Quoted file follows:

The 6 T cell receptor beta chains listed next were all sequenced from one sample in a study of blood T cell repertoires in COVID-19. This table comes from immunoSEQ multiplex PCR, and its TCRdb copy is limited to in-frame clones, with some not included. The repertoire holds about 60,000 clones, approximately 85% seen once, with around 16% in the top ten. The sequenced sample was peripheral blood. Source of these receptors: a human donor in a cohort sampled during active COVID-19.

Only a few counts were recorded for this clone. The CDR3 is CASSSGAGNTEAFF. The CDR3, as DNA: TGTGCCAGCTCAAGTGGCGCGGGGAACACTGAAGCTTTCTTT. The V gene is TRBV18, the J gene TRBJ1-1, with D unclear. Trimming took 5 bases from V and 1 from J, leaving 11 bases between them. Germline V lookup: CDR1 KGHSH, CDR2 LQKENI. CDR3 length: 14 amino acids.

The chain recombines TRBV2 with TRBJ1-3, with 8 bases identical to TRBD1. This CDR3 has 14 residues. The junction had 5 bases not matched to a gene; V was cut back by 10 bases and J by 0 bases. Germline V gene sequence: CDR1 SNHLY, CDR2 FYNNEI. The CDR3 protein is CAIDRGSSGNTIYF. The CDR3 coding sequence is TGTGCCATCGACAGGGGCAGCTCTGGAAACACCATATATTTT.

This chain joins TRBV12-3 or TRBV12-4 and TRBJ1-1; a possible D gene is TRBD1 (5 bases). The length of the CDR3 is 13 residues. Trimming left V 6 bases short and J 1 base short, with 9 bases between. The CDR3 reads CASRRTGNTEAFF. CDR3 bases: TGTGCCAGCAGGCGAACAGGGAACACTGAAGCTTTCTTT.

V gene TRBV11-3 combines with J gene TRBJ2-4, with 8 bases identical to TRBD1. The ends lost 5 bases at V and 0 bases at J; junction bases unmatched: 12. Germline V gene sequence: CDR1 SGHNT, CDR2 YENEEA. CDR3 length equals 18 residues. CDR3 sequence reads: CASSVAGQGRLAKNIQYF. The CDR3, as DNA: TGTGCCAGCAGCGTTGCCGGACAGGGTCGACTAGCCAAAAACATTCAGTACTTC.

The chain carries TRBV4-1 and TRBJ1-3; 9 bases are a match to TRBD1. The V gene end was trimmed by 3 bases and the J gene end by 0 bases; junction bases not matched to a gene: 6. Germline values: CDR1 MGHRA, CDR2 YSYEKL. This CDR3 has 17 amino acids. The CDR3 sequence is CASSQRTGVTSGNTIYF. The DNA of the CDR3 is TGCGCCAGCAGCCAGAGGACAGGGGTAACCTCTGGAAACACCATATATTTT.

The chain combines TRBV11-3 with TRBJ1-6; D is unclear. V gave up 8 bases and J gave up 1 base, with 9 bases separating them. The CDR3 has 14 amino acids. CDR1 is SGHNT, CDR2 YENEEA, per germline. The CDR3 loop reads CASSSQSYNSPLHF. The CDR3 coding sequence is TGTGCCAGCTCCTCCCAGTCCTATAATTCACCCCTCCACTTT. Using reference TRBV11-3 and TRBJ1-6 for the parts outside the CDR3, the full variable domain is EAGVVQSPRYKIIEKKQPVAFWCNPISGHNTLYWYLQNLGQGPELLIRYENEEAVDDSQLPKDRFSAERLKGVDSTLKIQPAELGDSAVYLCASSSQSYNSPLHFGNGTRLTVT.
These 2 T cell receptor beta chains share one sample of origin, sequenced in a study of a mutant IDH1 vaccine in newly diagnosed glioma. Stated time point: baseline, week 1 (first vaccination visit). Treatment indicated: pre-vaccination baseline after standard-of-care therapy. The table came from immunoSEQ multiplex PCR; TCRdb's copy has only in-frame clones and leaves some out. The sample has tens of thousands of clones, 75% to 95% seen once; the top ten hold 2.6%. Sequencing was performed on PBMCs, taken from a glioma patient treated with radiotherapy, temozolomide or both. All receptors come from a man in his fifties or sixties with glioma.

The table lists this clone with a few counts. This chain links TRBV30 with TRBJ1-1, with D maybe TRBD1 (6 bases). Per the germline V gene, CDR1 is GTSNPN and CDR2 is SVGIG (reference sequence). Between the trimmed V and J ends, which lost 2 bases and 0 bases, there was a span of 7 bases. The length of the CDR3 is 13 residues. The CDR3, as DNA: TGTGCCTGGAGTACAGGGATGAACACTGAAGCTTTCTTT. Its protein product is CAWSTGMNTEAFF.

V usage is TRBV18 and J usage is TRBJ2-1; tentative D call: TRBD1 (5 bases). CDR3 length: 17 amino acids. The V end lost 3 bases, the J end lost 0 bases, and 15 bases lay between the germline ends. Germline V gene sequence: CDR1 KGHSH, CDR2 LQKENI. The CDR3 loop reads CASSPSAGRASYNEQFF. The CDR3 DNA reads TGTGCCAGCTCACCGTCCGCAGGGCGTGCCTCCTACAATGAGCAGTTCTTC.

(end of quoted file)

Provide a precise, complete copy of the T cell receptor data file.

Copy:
The 6 T cell receptor beta chains listed next were all sequenced from one sample in a study of blood T cell repertoires in COVID-19. This table comes from immunoSEQ multiplex PCR, and its TCRdb copy is limited to in-frame clones, with some not included. The repertoire holds about 60,000 clones, approximately 85% seen once, with around 16% in the top ten. The sequenced sample was peripheral blood. Source of these receptors: a human donor in a cohort sampled during active COVID-19.

Only a few counts were recorded for this clone. The CDR3 is CASSSGAGNTEAFF. The CDR3, as DNA: TGTGCCAGCTCAAGTGGCGCGGGGAACACTGAAGCTTTCTTT. The V gene is TRBV18, the J gene TRBJ1-1, with D unclear. Trimming took 5 bases from V and 1 from J, leaving 11 bases between them. Germline V lookup: CDR1 KGHSH, CDR2 LQKENI. CDR3 length: 14 amino acids.

The chain recombines TRBV2 with TRBJ1-3, with 8 bases identical to TRBD1. This CDR3 has 14 residues. The junction had 5 bases not matched to a gene; V was cut back by 10 bases and J by 0 bases. Germline V gene sequence: CDR1 SNHLY, CDR2 FYNNEI. The CDR3 protein is CAIDRGSSGNTIYF. The CDR3 coding sequence is TGTGCCATCGACAGGGGCAGCTCTGGAAACACCATATATTTT.

This chain joins TRBV12-3 or TRBV12-4 and TRBJ1-1; a possible D gene is TRBD1 (5 bases). The length of the CDR3 is 13 residues. Trimming left V 6 bases short and J 1 base short, with 9 bases between. The CDR3 reads CASRRTGNTEAFF. CDR3 bases: TGTGCCAGCAGGCGAACAGGGAACACTGAAGCTTTCTTT.

V gene TRBV11-3 combines with J gene TRBJ2-4, with 8 bases identical to TRBD1. The ends lost 5 bases at V and 0 bases at J; junction bases unmatched: 12. Germline V gene sequence: CDR1 SGHNT, CDR2 YENEEA. CDR3 length equals 18 residues. CDR3 sequence reads: CASSVAGQGRLAKNIQYF. The CDR3, as DNA: TGTGCCAGCAGCGTTGCCGGACAGGGTCGACTAGCCAAAAACATTCAGTACTTC.

The chain carries TRBV4-1 and TRBJ1-3; 9 bases are a match to TRBD1. The V gene end was trimmed by 3 bases and the J gene end by 0 bases; junction bases not matched to a gene: 6. Germline values: CDR1 MGHRA, CDR2 YSYEKL. This CDR3 has 17 amino acids. The CDR3 sequence is CASSQRTGVTSGNTIYF. The DNA of the CDR3 is TGCGCCAGCAGCCAGAGGACAGGGGTAACCTCTGGAAACACCATATATTTT.

The chain combines TRBV11-3 with TRBJ1-6; D is unclear. V gave up 8 bases and J gave up 1 base, with 9 bases separating them. The CDR3 has 14 amino acids. CDR1 is SGHNT, CDR2 YENEEA, per germline. The CDR3 loop reads CASSSQSYNSPLHF. The CDR3 coding sequence is TGTGCCAGCTCCTCCCAGTCCTATAATTCACCCCTCCACTTT. Using reference TRBV11-3 and TRBJ1-6 for the parts outside the CDR3, the full variable domain is EAGVVQSPRYKIIEKKQPVAFWCNPISGHNTLYWYLQNLGQGPELLIRYENEEAVDDSQLPKDRFSAERLKGVDSTLKIQPAELGDSAVYLCASSSQSYNSPLHFGNGTRLTVT.
These 2 T cell receptor beta chains share one sample of origin, sequenced in a study of a mutant IDH1 vaccine in newly diagnosed glioma. Stated time point: baseline, week 1 (first vaccination visit). Treatment indicated: pre-vaccination baseline after standard-of-care therapy. The table came from immunoSEQ multiplex PCR; TCRdb's copy has only in-frame clones and leaves some out. The sample has tens of thousands of clones, 75% to 95% seen once; the top ten hold 2.6%. Sequencing was performed on PBMCs, taken from a glioma patient treated with radiotherapy, temozolomide or both. All receptors come from a man in his fifties or sixties with glioma.

The table lists this clone with a few counts. This chain links TRBV30 with TRBJ1-1, with D maybe TRBD1 (6 bases). Per the germline V gene, CDR1 is GTSNPN and CDR2 is SVGIG (reference sequence). Between the trimmed V and J ends, which lost 2 bases and 0 bases, there was a span of 7 bases. The length of the CDR3 is 13 residues. The CDR3, as DNA: TGTGCCTGGAGTACAGGGATGAACACTGAAGCTTTCTTT. Its protein product is CAWSTGMNTEAFF.

V usage is TRBV18 and J usage is TRBJ2-1; tentative D call: TRBD1 (5 bases). CDR3 length: 17 amino acids. The V end lost 3 bases, the J end lost 0 bases, and 15 bases lay between the germline ends. Germline V gene sequence: CDR1 KGHSH, CDR2 LQKENI. The CDR3 loop reads CASSPSAGRASYNEQFF. The CDR3 DNA reads TGTGCCAGCTCACCGTCCGCAGGGCGTGCCTCCTACAATGAGCAGTTCTTC.